The automotive industry has recently enjoyed a strong period of sales growth and productivity. But even during this period, some manufacturers and raw materials suppliers continue to face pressures presented by financially troubled customers and suppliers. Witness for example the recent chapter 11 filings of Lee Steel Corporation and Chassix Holdings, Inc. In order to manage supply chain contracts during this period, manufacturers should identify early signs of financial distress in their customer or supplier base and quickly react to that distress in order to successfully navigate through stressful times.
Manufacturers should watch for supplier requests for price increases, accelerated payment terms, or customer financing support. In addition, a manufacturer’s failure to effectuate cost reductions, a deteriorating market position, and changes in key management positions are all factors that may indicate financial distress. Manufacturers should employ unique strategies in order to secure continued supply when faced with a financially troubled supplier. Manufacturers who manage their contracts during these stressful periods can usually improve their positions in the face of such pressures.
Manufacturers should prioritize, understand, and address troubled supplier situations with greater advance awareness. They should continually analyze their contracts to maximize leverage, and therefore make legal options available, when dealing with troubled suppliers. To alleviate the pressures of financial distress, manufacturers should exercise common law and statutory remedies in order to achieve proactive changes to standard terms and conditions of new contracts (or negotiated changes to existing contracts). The terms of these contracts significantly impact the manufacturer’s ability to resource production to a healthier supplier, recover tooling, and utilize certain contract remedies.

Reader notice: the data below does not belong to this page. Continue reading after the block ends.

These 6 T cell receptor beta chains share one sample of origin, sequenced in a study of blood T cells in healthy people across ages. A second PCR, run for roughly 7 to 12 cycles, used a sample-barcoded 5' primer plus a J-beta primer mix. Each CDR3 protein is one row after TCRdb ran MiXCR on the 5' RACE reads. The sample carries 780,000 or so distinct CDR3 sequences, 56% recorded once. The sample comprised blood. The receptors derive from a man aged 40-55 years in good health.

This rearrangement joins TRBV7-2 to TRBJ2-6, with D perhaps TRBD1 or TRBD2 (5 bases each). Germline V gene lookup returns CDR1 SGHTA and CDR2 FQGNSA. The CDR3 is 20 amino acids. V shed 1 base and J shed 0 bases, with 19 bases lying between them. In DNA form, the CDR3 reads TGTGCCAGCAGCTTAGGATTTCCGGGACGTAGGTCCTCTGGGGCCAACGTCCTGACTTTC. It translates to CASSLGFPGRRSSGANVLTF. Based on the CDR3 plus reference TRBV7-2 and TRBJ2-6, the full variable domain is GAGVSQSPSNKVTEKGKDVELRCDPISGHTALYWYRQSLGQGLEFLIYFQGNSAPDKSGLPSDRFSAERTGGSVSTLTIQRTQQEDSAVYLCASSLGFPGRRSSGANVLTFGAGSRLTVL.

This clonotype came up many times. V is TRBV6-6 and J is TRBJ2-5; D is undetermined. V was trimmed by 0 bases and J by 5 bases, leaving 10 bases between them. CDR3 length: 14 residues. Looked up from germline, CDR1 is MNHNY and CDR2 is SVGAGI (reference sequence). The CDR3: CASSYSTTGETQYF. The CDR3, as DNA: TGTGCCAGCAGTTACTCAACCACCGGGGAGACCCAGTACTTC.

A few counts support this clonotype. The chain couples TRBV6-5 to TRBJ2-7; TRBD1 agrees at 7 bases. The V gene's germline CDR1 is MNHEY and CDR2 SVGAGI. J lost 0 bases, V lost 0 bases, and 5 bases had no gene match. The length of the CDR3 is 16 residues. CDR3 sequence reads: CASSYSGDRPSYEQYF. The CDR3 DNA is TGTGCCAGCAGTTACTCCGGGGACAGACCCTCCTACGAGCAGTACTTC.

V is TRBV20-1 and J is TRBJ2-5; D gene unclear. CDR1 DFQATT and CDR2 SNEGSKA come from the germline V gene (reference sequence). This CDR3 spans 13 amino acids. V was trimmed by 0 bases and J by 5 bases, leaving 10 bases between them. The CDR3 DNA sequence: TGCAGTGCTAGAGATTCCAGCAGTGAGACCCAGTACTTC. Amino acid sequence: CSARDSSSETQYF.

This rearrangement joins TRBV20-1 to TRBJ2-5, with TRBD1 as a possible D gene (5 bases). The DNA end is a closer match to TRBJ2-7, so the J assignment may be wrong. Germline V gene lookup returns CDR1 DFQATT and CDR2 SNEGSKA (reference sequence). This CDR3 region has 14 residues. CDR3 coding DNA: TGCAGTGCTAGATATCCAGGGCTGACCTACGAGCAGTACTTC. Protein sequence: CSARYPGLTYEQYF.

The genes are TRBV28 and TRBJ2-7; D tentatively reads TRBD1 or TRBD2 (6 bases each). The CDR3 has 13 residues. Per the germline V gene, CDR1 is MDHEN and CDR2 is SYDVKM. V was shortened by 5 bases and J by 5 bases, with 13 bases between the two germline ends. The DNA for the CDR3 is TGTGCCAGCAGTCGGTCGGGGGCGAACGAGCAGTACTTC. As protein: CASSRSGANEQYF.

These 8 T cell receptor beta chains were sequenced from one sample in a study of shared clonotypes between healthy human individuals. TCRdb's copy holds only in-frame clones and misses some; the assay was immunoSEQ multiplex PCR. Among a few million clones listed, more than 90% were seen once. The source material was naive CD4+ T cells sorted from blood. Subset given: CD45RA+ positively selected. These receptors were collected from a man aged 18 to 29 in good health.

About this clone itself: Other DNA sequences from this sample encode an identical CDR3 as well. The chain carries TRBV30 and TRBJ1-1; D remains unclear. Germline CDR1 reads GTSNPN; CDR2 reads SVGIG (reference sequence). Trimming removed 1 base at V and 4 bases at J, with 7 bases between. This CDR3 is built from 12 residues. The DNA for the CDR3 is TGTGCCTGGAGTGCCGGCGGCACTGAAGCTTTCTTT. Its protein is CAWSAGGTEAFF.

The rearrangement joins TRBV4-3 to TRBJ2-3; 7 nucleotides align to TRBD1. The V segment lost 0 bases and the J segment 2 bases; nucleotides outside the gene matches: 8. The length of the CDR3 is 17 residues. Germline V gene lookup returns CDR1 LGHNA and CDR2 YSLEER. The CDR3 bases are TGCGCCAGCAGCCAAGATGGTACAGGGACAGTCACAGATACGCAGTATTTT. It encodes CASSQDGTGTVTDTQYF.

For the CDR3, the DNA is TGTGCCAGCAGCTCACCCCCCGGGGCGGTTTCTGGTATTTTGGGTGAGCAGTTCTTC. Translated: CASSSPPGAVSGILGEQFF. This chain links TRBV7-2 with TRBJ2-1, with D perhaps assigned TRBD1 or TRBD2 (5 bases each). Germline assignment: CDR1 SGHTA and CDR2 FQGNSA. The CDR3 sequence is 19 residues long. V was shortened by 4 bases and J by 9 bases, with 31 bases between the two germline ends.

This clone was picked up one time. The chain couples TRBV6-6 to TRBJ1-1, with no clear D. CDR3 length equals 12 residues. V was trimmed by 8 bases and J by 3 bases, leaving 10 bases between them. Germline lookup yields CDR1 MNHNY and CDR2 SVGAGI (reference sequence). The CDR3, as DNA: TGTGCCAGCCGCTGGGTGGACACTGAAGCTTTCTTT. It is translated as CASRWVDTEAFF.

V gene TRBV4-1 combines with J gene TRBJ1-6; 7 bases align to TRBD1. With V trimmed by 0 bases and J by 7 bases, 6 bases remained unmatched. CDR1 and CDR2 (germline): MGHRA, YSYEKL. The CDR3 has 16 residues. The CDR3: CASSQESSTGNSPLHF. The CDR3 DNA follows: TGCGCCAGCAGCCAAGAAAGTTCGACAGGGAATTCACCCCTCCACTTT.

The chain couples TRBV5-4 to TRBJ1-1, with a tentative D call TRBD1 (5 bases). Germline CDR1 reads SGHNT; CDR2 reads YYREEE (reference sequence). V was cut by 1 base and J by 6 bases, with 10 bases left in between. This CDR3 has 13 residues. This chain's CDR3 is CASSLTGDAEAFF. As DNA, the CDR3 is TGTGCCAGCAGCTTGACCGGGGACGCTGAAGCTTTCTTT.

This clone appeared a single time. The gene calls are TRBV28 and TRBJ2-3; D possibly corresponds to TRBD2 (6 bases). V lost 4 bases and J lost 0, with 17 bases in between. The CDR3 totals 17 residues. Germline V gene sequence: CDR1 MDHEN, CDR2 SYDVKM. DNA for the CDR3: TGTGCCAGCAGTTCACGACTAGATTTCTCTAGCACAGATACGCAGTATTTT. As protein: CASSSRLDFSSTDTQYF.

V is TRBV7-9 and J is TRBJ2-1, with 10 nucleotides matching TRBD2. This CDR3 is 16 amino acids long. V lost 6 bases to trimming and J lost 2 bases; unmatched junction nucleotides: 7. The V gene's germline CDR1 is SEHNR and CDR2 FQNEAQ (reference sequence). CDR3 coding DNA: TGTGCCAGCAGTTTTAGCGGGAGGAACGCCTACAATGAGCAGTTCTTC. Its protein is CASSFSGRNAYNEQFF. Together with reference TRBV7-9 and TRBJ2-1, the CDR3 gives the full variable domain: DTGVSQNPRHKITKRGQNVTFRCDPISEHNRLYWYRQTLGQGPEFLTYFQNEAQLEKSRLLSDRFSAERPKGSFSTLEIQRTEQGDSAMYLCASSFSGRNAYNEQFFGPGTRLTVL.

Common effective remedies include making demands of adequate assurance of future performance pursuant to section 2-609 of the Uniform Commercial Code or considering the contracts repudiated by the supplier. Contracts may also impact the supplier’s ability to stop shipment and impose “hostage” demands, while being able to assume and assign, or reject, the contract in bankruptcy. The contract’s terms have a significant impact on each party’s lien rights, setoff rights, and their ability to terminate the contracts. Furthermore it may affect whether a contract is considered an “executory” contract in bankruptcy, whether it is integrated with other contracts, and the impact of this on the duty to perform in bankruptcy. Through the imposition and application of statutory and common law contract rights, manufacturers can avoid troubled companies’ use of their own ordinarily broad bankruptcy rights to reject contracts for continued supply of goods.
The authors of this post would like to thank Foley & Lardner Summer Associates, Claudia Ajluni and Amanda Lee, for their contributions to this post.